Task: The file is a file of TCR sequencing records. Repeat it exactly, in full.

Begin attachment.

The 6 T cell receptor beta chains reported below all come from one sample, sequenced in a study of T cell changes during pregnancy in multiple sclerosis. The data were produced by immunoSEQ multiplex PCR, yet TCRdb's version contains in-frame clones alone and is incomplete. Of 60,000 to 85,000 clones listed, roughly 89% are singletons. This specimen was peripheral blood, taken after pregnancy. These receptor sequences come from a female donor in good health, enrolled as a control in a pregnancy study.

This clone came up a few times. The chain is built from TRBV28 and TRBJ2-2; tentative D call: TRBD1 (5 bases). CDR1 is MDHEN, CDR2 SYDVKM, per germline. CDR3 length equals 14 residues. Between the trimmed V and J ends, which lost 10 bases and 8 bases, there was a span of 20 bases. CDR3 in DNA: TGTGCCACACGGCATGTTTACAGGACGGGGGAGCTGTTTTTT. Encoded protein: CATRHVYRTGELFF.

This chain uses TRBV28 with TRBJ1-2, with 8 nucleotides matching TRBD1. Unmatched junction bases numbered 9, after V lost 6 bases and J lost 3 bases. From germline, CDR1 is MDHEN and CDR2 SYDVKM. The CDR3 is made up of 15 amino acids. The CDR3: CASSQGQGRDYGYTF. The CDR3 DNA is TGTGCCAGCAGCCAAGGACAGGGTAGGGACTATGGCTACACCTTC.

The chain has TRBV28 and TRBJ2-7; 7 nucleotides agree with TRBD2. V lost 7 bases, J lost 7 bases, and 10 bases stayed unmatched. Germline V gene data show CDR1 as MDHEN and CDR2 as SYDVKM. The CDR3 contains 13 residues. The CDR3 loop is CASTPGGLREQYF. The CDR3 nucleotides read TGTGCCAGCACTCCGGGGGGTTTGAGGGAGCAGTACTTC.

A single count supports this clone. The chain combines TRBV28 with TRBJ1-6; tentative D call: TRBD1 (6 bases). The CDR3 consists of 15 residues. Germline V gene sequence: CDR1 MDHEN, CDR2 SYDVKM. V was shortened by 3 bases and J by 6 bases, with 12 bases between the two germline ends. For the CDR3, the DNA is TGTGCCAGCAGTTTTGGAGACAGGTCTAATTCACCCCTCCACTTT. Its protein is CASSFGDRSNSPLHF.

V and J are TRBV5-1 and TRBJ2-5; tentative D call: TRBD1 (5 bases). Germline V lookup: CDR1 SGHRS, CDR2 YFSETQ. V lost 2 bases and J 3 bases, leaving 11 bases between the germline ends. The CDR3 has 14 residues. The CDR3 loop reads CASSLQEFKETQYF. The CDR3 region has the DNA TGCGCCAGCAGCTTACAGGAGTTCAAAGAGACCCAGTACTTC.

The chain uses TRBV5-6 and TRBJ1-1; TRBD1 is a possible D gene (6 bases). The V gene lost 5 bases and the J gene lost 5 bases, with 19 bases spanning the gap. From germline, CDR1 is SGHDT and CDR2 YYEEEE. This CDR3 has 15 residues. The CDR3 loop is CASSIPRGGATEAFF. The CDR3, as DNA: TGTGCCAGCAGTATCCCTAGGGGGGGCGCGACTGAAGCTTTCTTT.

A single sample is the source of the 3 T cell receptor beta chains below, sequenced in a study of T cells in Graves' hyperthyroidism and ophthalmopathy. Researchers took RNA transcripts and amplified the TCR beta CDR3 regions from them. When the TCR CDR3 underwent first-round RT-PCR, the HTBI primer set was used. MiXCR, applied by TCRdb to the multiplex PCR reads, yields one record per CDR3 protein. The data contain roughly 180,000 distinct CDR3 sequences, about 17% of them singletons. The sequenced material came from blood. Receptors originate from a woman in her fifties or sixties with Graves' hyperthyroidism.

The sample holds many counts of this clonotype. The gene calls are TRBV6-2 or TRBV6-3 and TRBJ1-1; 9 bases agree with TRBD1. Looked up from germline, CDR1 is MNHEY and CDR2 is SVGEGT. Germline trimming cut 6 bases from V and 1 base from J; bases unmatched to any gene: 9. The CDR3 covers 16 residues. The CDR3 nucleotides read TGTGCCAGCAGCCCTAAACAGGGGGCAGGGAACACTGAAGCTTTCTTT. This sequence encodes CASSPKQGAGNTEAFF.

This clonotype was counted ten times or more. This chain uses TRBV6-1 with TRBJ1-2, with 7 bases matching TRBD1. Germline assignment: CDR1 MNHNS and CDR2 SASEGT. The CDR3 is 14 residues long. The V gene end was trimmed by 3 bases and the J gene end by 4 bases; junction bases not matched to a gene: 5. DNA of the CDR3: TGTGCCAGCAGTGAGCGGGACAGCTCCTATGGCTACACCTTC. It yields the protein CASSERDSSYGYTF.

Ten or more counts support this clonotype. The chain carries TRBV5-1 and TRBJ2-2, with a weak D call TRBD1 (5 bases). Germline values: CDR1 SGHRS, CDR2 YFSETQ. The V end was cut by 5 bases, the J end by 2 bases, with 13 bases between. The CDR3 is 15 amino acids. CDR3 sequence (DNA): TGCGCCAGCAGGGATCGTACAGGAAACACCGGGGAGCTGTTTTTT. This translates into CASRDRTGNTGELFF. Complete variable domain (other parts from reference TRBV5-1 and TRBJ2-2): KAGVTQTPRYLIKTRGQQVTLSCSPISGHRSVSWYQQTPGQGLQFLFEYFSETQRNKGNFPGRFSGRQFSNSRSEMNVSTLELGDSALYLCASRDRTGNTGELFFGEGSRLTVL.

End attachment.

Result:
The 6 T cell receptor beta chains reported below all come from one sample, sequenced in a study of T cell changes during pregnancy in multiple sclerosis. The data were produced by immunoSEQ multiplex PCR, yet TCRdb's version contains in-frame clones alone and is incomplete. Of 60,000 to 85,000 clones listed, roughly 89% are singletons. This specimen was peripheral blood, taken after pregnancy. These receptor sequences come from a female donor in good health, enrolled as a control in a pregnancy study.

This clone came up a few times. The chain is built from TRBV28 and TRBJ2-2; tentative D call: TRBD1 (5 bases). CDR1 is MDHEN, CDR2 SYDVKM, per germline. CDR3 length equals 14 residues. Between the trimmed V and J ends, which lost 10 bases and 8 bases, there was a span of 20 bases. CDR3 in DNA: TGTGCCACACGGCATGTTTACAGGACGGGGGAGCTGTTTTTT. Encoded protein: CATRHVYRTGELFF.

This chain uses TRBV28 with TRBJ1-2, with 8 nucleotides matching TRBD1. Unmatched junction bases numbered 9, after V lost 6 bases and J lost 3 bases. From germline, CDR1 is MDHEN and CDR2 SYDVKM. The CDR3 is made up of 15 amino acids. The CDR3: CASSQGQGRDYGYTF. The CDR3 DNA is TGTGCCAGCAGCCAAGGACAGGGTAGGGACTATGGCTACACCTTC.

The chain has TRBV28 and TRBJ2-7; 7 nucleotides agree with TRBD2. V lost 7 bases, J lost 7 bases, and 10 bases stayed unmatched. Germline V gene data show CDR1 as MDHEN and CDR2 as SYDVKM. The CDR3 contains 13 residues. The CDR3 loop is CASTPGGLREQYF. The CDR3 nucleotides read TGTGCCAGCACTCCGGGGGGTTTGAGGGAGCAGTACTTC.

A single count supports this clone. The chain combines TRBV28 with TRBJ1-6; tentative D call: TRBD1 (6 bases). The CDR3 consists of 15 residues. Germline V gene sequence: CDR1 MDHEN, CDR2 SYDVKM. V was shortened by 3 bases and J by 6 bases, with 12 bases between the two germline ends. For the CDR3, the DNA is TGTGCCAGCAGTTTTGGAGACAGGTCTAATTCACCCCTCCACTTT. Its protein is CASSFGDRSNSPLHF.

V and J are TRBV5-1 and TRBJ2-5; tentative D call: TRBD1 (5 bases). Germline V lookup: CDR1 SGHRS, CDR2 YFSETQ. V lost 2 bases and J 3 bases, leaving 11 bases between the germline ends. The CDR3 has 14 residues. The CDR3 loop reads CASSLQEFKETQYF. The CDR3 region has the DNA TGCGCCAGCAGCTTACAGGAGTTCAAAGAGACCCAGTACTTC.

The chain uses TRBV5-6 and TRBJ1-1; TRBD1 is a possible D gene (6 bases). The V gene lost 5 bases and the J gene lost 5 bases, with 19 bases spanning the gap. From germline, CDR1 is SGHDT and CDR2 YYEEEE. This CDR3 has 15 residues. The CDR3 loop is CASSIPRGGATEAFF. The CDR3, as DNA: TGTGCCAGCAGTATCCCTAGGGGGGGCGCGACTGAAGCTTTCTTT.

A single sample is the source of the 3 T cell receptor beta chains below, sequenced in a study of T cells in Graves' hyperthyroidism and ophthalmopathy. Researchers took RNA transcripts and amplified the TCR beta CDR3 regions from them. When the TCR CDR3 underwent first-round RT-PCR, the HTBI primer set was used. MiXCR, applied by TCRdb to the multiplex PCR reads, yields one record per CDR3 protein. The data contain roughly 180,000 distinct CDR3 sequences, about 17% of them singletons. The sequenced material came from blood. Receptors originate from a woman in her fifties or sixties with Graves' hyperthyroidism.

The sample holds many counts of this clonotype. The gene calls are TRBV6-2 or TRBV6-3 and TRBJ1-1; 9 bases agree with TRBD1. Looked up from germline, CDR1 is MNHEY and CDR2 is SVGEGT. Germline trimming cut 6 bases from V and 1 base from J; bases unmatched to any gene: 9. The CDR3 covers 16 residues. The CDR3 nucleotides read TGTGCCAGCAGCCCTAAACAGGGGGCAGGGAACACTGAAGCTTTCTTT. This sequence encodes CASSPKQGAGNTEAFF.

This clonotype was counted ten times or more. This chain uses TRBV6-1 with TRBJ1-2, with 7 bases matching TRBD1. Germline assignment: CDR1 MNHNS and CDR2 SASEGT. The CDR3 is 14 residues long. The V gene end was trimmed by 3 bases and the J gene end by 4 bases; junction bases not matched to a gene: 5. DNA of the CDR3: TGTGCCAGCAGTGAGCGGGACAGCTCCTATGGCTACACCTTC. It yields the protein CASSERDSSYGYTF.

Ten or more counts support this clonotype. The chain carries TRBV5-1 and TRBJ2-2, with a weak D call TRBD1 (5 bases). Germline values: CDR1 SGHRS, CDR2 YFSETQ. The V end was cut by 5 bases, the J end by 2 bases, with 13 bases between. The CDR3 is 15 amino acids. CDR3 sequence (DNA): TGCGCCAGCAGGGATCGTACAGGAAACACCGGGGAGCTGTTTTTT. This translates into CASRDRTGNTGELFF. Complete variable domain (other parts from reference TRBV5-1 and TRBJ2-2): KAGVTQTPRYLIKTRGQQVTLSCSPISGHRSVSWYQQTPGQGLQFLFEYFSETQRNKGNFPGRFSGRQFSNSRSEMNVSTLELGDSALYLCASRDRTGNTGELFFGEGSRLTVL.